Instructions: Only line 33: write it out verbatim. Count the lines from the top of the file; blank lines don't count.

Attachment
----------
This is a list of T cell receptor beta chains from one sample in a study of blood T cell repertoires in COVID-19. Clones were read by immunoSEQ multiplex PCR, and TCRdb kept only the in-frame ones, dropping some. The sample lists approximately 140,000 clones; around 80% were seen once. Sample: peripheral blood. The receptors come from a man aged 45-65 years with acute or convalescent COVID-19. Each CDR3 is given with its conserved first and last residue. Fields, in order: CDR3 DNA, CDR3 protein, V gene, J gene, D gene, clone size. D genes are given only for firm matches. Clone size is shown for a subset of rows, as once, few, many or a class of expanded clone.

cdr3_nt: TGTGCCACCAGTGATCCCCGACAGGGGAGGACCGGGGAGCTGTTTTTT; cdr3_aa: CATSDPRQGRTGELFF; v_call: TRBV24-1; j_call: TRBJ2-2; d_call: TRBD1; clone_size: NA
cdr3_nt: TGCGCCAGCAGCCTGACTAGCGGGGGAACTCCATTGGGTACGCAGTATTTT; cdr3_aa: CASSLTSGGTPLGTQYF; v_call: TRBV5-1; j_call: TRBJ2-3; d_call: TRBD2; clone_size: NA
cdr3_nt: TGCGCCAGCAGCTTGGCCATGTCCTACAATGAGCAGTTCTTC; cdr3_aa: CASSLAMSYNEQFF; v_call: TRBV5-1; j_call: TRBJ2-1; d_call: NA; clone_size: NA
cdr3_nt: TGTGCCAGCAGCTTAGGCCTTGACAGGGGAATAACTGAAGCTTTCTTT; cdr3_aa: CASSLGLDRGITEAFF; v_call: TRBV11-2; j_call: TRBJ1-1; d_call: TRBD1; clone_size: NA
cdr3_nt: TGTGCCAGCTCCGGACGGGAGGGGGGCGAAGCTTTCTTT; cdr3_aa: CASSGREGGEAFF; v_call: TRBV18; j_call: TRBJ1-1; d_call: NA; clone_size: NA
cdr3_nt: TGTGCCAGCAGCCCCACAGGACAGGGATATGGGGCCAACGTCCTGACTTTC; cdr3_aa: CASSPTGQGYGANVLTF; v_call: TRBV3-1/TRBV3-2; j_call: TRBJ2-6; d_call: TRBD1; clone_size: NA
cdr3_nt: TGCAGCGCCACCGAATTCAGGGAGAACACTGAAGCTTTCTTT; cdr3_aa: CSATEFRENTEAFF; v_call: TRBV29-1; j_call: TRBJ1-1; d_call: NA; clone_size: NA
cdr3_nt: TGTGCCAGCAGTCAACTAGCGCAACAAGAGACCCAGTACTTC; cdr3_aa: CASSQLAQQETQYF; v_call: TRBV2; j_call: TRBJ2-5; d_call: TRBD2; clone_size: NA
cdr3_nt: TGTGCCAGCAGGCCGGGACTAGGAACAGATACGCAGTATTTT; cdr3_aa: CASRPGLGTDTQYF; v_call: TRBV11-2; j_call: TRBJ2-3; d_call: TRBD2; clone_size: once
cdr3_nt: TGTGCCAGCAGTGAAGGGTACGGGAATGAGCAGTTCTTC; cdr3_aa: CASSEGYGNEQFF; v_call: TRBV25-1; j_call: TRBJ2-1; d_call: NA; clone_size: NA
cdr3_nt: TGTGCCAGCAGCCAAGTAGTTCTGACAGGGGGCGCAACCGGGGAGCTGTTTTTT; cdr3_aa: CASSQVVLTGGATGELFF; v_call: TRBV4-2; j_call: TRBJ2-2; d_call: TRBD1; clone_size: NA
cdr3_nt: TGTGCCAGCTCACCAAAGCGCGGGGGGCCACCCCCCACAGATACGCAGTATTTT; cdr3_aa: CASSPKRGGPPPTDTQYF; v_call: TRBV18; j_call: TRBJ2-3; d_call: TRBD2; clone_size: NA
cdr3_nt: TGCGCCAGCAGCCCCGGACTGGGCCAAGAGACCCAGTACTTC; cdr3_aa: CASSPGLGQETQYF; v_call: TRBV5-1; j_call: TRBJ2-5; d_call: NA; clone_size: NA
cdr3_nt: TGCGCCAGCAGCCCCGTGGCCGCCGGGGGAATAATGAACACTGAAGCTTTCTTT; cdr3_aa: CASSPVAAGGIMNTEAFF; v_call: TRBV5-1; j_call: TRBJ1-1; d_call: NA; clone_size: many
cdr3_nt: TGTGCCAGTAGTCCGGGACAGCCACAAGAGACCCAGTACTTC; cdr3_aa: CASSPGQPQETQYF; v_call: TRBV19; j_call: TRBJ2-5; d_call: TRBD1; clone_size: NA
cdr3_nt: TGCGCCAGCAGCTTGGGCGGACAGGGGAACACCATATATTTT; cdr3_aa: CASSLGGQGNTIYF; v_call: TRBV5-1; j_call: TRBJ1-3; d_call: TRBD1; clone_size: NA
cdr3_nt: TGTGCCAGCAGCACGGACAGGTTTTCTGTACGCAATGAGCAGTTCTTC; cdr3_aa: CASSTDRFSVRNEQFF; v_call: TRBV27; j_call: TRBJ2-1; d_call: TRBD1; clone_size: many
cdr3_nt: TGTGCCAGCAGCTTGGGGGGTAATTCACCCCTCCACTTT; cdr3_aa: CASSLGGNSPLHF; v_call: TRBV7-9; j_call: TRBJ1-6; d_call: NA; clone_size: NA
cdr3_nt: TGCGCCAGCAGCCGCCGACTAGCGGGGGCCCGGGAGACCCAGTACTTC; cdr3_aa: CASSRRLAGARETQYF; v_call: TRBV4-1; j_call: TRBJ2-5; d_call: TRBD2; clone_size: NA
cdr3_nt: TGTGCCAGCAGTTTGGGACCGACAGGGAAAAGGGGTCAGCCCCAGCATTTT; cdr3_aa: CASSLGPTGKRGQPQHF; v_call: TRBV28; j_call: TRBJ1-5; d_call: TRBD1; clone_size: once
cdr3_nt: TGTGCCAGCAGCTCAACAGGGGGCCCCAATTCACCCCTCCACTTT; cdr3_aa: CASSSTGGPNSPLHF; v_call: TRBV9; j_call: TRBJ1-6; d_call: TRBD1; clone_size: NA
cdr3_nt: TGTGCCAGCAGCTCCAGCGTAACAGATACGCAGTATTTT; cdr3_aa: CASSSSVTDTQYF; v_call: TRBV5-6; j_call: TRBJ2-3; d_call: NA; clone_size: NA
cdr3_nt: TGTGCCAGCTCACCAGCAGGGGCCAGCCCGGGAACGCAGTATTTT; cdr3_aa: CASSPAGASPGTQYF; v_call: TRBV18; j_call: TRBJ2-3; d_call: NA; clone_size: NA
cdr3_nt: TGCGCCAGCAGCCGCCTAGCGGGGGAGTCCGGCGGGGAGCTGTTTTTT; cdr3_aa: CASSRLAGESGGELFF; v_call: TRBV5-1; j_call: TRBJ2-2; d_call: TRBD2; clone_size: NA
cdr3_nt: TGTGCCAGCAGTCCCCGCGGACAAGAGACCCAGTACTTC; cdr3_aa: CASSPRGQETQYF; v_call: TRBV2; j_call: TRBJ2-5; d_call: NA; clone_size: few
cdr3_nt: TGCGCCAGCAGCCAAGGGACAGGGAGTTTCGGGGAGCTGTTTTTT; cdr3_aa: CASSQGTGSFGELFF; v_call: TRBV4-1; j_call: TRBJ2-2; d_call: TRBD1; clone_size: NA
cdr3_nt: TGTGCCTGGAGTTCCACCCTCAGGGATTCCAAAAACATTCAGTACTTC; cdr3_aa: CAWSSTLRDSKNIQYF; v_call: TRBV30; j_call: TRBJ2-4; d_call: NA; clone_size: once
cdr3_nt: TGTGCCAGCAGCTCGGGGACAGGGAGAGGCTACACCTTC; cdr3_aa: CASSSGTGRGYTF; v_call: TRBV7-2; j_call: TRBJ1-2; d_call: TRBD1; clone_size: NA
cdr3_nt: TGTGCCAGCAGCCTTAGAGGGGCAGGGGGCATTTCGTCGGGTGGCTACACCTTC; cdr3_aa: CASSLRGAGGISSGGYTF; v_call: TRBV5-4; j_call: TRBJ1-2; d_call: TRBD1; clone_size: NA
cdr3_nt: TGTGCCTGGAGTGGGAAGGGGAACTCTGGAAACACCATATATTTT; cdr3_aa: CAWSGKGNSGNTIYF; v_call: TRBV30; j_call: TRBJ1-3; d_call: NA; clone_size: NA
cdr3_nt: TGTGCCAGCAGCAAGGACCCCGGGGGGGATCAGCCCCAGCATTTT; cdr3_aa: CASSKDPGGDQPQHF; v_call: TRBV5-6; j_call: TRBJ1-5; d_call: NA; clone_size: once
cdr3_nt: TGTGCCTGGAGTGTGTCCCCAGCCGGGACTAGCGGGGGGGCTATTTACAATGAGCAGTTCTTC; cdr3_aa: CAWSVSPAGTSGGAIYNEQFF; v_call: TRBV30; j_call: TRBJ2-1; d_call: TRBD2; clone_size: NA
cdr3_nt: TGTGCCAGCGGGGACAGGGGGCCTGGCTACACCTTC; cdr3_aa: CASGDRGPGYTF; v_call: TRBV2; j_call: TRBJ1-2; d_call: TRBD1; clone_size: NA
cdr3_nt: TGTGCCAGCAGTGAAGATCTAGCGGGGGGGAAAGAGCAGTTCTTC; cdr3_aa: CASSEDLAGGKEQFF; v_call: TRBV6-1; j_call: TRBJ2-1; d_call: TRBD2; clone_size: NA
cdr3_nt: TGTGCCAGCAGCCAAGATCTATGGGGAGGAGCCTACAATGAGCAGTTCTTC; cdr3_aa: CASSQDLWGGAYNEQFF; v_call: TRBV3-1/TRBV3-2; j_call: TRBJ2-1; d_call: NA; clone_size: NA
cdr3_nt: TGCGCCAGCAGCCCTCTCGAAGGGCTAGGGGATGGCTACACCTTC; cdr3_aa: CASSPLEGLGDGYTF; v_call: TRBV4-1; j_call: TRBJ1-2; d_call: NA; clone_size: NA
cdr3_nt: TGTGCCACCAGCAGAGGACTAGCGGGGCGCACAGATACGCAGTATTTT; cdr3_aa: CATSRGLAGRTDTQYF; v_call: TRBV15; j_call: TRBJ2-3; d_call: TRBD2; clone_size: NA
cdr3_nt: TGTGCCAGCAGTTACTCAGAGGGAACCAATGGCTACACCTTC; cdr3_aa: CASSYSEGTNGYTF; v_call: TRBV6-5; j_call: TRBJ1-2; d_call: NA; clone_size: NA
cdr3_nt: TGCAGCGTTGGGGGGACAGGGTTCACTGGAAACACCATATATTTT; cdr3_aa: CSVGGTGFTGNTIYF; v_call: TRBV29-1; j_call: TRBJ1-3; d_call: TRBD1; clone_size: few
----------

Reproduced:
cdr3_nt: TGTGCCTGGAGTGTGTCCCCAGCCGGGACTAGCGGGGGGGCTATTTACAATGAGCAGTTCTTC; cdr3_aa: CAWSVSPAGTSGGAIYNEQFF; v_call: TRBV30; j_call: TRBJ2-1; d_call: TRBD2; clone_size: NA